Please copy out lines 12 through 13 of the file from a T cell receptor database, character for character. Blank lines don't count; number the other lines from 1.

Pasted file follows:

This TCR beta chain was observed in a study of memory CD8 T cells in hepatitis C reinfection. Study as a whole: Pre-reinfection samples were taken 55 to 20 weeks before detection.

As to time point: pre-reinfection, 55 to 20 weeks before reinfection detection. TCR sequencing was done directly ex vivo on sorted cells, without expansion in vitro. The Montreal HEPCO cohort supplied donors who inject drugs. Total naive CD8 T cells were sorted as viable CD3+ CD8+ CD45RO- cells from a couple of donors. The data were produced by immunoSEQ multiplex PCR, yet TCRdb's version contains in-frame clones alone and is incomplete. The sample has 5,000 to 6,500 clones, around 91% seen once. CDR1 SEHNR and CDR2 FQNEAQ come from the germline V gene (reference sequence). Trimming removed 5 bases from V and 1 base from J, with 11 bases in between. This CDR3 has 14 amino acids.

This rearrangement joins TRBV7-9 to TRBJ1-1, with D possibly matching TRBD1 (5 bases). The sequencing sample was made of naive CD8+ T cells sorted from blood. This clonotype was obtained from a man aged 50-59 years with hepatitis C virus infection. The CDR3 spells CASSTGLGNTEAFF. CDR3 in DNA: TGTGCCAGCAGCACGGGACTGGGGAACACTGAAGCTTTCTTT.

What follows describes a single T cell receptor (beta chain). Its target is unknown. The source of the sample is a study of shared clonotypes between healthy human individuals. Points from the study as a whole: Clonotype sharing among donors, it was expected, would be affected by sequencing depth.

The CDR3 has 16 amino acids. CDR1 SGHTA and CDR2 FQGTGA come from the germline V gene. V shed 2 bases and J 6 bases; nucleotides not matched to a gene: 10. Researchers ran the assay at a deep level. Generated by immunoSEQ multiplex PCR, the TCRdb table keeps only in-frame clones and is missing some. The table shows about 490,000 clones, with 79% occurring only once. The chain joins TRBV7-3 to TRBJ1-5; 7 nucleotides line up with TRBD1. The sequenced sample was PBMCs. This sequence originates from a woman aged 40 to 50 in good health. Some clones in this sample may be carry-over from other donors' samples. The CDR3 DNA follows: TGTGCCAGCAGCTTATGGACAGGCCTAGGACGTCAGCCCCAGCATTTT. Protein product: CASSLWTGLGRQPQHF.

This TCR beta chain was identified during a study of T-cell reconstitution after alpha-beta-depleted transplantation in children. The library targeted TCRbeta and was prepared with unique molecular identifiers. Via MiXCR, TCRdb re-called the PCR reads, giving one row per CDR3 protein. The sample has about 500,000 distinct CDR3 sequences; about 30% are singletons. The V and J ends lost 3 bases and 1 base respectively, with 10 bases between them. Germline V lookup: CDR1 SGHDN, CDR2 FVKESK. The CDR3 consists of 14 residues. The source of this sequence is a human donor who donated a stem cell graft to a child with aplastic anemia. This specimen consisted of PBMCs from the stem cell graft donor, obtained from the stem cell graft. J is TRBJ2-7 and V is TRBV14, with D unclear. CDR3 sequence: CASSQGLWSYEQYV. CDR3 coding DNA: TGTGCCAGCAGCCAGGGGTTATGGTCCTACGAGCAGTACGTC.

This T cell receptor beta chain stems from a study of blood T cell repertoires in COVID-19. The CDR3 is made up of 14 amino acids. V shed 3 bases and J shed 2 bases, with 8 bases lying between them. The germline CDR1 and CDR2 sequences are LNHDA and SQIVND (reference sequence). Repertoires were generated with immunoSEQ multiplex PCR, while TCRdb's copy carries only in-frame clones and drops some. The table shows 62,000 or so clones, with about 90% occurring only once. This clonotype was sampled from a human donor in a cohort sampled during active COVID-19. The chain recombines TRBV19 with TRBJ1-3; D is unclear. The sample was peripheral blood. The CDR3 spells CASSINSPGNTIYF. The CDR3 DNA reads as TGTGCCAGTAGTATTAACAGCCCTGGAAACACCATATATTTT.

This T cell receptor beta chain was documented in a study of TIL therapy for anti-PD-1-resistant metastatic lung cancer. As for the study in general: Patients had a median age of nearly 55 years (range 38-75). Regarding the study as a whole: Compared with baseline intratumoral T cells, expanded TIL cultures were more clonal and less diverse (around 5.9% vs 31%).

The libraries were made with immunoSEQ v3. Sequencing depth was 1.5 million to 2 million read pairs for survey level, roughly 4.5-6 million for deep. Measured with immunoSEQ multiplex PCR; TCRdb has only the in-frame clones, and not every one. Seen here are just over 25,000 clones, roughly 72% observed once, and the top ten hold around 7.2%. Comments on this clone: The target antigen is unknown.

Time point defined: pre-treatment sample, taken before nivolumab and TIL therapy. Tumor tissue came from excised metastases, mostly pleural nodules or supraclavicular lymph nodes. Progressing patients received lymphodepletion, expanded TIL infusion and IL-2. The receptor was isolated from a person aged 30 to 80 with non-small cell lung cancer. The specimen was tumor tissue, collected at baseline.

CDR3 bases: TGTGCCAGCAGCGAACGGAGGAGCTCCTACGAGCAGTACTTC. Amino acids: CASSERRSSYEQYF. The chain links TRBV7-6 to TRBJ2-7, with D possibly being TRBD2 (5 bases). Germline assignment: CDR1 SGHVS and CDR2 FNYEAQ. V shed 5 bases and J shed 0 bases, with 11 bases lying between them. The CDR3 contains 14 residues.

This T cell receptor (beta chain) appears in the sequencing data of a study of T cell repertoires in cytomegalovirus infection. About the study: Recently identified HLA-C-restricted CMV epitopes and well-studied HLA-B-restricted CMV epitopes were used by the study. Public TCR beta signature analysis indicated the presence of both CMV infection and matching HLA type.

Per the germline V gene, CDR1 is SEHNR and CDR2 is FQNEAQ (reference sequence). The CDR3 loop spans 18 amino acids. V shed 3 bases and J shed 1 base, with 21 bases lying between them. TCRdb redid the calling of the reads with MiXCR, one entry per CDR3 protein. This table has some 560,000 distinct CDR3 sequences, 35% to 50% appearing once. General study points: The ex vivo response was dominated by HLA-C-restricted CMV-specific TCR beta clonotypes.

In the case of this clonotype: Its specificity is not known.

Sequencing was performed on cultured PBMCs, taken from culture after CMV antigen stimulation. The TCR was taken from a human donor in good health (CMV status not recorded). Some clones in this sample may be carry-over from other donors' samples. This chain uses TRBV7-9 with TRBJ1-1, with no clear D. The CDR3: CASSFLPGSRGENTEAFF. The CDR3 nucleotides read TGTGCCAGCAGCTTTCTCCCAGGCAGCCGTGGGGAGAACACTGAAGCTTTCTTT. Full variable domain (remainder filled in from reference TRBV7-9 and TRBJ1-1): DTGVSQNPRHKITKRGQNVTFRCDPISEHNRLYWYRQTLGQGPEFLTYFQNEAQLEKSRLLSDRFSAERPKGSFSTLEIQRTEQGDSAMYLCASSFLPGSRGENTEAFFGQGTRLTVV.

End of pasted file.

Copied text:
This T cell receptor (beta chain) appears in the sequencing data of a study of T cell repertoires in cytomegalovirus infection. About the study: Recently identified HLA-C-restricted CMV epitopes and well-studied HLA-B-restricted CMV epitopes were used by the study. Public TCR beta signature analysis indicated the presence of both CMV infection and matching HLA type.

Per the germline V gene, CDR1 is SEHNR and CDR2 is FQNEAQ (reference sequence). The CDR3 loop spans 18 amino acids. V shed 3 bases and J shed 1 base, with 21 bases lying between them. TCRdb redid the calling of the reads with MiXCR, one entry per CDR3 protein. This table has some 560,000 distinct CDR3 sequences, 35% to 50% appearing once. General study points: The ex vivo response was dominated by HLA-C-restricted CMV-specific TCR beta clonotypes.